The Asahi Shimbun (“FUKUDA SETS STAGE FOR ANOTHER DIET EXTENSION”, 2007/11/24) reported that after failing to win over opposition parties, Prime Minister Yasuo Fukuda is set to raise the stakes by pushing through legislation in the Diet to resume Japan’s anti-terrorism mission in the Indian Ocean, sources said. As expected, the opposition party leaders said they could not support the special measures bill to allow the Maritime Self-Defense Force to resume its refueling mission to vessels fighting terrorism in Afghanistan. The government is now prepared to resubmit the bill to the Lower House and pass it into law with the support of two-thirds of the members of that house.

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9. PRC Environment

The New York Times (Howard W. French, “FAR FROM BEIJING’S REACH, OFFICIALS BEND ENERGY RULES”, Qingtongxia, 2007/11/26) reported that concerned about the PRC’s roaring economic engine consuming too much energy, national officials aimed to cut energy use by 20 percent per dollar of output within five years. Officials in Beijing, faced with the likelihood that they will fall short of their target, have issued uncharacteristically scathing assessments of the performance of some local leaders, and they have vowed to use more of their powers to bring wayward officials into line. The struggle to meet the target highlights the challenge of making the PRC greener at a time when the PRC’s top leaders have continued to emphasize breakneck growth, even as they worry about its costs. The tug of war between localities and the central government also shows the limits of the PRC’s ability to impose change on a vast, unruly country by edict, while exposing the weaknesses of a one-size-fits-all approach to reform in a country where regional economic disparities are rapidly growing.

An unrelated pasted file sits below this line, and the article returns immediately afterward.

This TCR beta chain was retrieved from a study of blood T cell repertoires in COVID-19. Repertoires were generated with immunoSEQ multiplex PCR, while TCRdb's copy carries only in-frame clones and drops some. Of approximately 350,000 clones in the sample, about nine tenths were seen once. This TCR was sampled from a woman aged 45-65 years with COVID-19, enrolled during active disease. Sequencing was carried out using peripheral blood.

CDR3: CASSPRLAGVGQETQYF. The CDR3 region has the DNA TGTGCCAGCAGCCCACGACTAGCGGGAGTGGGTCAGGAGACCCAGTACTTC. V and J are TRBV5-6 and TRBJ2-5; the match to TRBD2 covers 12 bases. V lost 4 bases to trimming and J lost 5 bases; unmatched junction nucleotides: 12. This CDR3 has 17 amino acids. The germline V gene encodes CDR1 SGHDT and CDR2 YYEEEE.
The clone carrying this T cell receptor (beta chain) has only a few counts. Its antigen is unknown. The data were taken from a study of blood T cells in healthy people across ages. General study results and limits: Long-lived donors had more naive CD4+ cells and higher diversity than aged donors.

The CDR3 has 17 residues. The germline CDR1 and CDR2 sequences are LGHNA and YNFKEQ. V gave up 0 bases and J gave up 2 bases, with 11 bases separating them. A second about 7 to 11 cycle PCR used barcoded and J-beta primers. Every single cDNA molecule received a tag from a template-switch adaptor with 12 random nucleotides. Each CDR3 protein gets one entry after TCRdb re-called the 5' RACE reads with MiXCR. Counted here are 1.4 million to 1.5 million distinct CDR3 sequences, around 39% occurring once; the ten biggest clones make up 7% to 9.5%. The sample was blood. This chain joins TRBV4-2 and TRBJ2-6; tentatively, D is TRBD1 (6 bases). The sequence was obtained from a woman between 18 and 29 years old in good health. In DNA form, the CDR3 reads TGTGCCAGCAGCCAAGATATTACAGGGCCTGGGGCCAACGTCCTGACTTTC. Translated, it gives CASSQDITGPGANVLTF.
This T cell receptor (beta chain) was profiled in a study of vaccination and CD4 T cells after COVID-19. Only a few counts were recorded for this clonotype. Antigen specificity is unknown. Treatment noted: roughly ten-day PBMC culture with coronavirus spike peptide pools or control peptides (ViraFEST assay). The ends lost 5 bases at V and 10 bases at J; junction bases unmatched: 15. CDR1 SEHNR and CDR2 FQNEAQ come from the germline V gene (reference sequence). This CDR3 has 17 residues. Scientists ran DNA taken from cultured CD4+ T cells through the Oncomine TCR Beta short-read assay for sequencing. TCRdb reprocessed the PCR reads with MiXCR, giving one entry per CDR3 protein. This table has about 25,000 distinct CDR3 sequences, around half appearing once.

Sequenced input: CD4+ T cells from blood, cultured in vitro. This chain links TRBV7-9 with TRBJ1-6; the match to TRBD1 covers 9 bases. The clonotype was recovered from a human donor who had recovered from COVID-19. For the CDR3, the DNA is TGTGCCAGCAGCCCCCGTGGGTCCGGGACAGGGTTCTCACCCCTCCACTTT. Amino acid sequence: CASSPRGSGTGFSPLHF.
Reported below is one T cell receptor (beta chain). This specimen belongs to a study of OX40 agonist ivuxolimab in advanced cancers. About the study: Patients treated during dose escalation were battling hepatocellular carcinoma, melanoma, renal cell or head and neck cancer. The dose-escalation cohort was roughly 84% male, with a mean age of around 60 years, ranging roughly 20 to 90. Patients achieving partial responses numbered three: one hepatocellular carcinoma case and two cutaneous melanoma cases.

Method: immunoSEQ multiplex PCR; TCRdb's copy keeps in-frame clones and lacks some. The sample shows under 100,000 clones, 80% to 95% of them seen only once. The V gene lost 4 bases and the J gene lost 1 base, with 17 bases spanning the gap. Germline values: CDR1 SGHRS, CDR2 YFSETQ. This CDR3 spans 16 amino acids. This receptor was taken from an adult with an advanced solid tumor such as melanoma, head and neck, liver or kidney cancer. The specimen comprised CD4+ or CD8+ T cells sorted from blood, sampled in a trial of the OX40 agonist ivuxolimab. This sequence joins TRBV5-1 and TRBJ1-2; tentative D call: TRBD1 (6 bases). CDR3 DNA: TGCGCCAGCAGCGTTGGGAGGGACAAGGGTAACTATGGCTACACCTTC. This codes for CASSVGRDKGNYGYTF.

Reuters (“CHINA WANTS RICH NATIONS TO TAKE LEAD IN CLIMATE TALKS”, Beijing, 2007/11/26) reported that the PRC wants next month’s international talks on global warming to focus on future greenhouse gas cuts by rich countries and moving more “clean” technology to poor countries, an official said. Song Dong, an official in the PRC Foreign Ministry’s section preparing for the Bali talks, said negotiations should focus on developed countries’ responsibilities, not the PRC. He said rich countries needed to “do better in transferring (emissions reducing) technology so developing countries can afford it. That’s one of our fundamental claims in the climate change sphere.”

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10. PRC Energy Supply

The Associated Press (“CHINA IN CLOSER WATCH OF FUEL SUPPLY”, Beijing, 2007/11/26) reported that the PRC has ordered increased monitoring to ensure steady fuel supplies, especially of diesel, that keeps the nation’s exports moving to global markets. The Commerce Ministry’s late order was made late Saturday amid a squeeze on supplies from PRC refiners, who must pay more for imports but are restricted from raising pump prices by government policy. An almost 10 percent rise in the price of diesel and gasoline on Nov. 1 helped ease the pinch, although fuel is so scarce in the southern manufacturing base that filling stations continue to ration supplies, requiring truckers to sometimes wait for hours to tank up.